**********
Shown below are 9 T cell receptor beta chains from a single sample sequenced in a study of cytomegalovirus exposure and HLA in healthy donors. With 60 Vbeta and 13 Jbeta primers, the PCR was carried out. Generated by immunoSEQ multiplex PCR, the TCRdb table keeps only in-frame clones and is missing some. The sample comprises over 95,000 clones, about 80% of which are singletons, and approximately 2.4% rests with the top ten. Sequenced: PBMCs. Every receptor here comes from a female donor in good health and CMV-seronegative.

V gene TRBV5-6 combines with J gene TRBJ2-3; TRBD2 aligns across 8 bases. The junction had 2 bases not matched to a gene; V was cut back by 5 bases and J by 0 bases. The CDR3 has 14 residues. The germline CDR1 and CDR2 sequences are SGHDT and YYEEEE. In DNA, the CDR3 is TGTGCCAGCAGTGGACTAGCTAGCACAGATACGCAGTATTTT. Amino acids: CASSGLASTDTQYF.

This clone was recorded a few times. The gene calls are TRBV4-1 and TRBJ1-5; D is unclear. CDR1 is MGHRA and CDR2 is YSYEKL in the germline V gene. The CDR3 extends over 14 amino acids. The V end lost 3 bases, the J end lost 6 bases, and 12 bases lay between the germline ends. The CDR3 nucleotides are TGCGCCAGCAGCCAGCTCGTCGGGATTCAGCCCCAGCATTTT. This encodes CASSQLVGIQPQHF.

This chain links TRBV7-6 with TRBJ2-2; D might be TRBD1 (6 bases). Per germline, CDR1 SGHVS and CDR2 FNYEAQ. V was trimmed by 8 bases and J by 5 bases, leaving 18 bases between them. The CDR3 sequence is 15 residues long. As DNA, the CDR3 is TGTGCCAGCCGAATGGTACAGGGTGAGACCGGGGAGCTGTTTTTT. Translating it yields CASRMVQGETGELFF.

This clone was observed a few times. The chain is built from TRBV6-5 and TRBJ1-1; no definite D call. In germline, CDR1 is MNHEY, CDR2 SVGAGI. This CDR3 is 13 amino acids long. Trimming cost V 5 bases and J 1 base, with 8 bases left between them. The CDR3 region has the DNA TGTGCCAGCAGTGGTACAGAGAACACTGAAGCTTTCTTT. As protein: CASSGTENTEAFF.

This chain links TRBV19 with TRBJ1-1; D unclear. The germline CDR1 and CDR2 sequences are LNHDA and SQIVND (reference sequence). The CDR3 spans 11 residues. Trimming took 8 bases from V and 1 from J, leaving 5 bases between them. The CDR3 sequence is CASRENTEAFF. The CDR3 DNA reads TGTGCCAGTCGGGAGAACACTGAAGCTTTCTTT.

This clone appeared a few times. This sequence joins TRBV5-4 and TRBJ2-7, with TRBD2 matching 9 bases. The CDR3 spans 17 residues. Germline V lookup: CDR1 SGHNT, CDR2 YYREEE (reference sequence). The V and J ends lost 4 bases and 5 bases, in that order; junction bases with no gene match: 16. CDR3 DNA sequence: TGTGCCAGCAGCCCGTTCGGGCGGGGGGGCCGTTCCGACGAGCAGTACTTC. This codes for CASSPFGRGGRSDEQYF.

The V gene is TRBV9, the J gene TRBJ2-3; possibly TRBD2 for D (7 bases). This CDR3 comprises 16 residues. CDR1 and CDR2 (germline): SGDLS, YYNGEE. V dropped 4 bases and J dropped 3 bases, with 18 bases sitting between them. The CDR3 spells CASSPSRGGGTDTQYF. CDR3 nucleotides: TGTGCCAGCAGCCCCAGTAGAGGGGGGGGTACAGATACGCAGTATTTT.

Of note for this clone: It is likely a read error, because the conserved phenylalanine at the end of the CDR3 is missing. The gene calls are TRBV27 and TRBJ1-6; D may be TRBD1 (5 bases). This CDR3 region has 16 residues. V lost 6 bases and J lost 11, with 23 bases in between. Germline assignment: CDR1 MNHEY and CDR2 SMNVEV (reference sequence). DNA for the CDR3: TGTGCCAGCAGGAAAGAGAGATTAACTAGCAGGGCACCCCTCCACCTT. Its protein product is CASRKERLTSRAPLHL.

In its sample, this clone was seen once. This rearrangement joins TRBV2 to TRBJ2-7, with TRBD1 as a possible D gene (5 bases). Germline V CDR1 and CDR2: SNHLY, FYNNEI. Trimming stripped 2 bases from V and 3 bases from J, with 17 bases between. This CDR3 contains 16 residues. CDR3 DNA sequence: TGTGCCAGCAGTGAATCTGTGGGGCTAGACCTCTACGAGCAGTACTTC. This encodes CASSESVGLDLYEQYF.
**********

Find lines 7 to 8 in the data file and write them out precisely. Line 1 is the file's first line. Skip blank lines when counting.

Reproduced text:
This clone appeared a few times. This sequence joins TRBV5-4 and TRBJ2-7, with TRBD2 matching 9 bases. The CDR3 spans 17 residues. Germline V lookup: CDR1 SGHNT, CDR2 YYREEE (reference sequence). The V and J ends lost 4 bases and 5 bases, in that order; junction bases with no gene match: 16. CDR3 DNA sequence: TGTGCCAGCAGCCCGTTCGGGCGGGGGGGCCGTTCCGACGAGCAGTACTTC. This codes for CASSPFGRGGRSDEQYF.

The V gene is TRBV9, the J gene TRBJ2-3; possibly TRBD2 for D (7 bases). This CDR3 comprises 16 residues. CDR1 and CDR2 (germline): SGDLS, YYNGEE. V dropped 4 bases and J dropped 3 bases, with 18 bases sitting between them. The CDR3 spells CASSPSRGGGTDTQYF. CDR3 nucleotides: TGTGCCAGCAGCCCCAGTAGAGGGGGGGGTACAGATACGCAGTATTTT.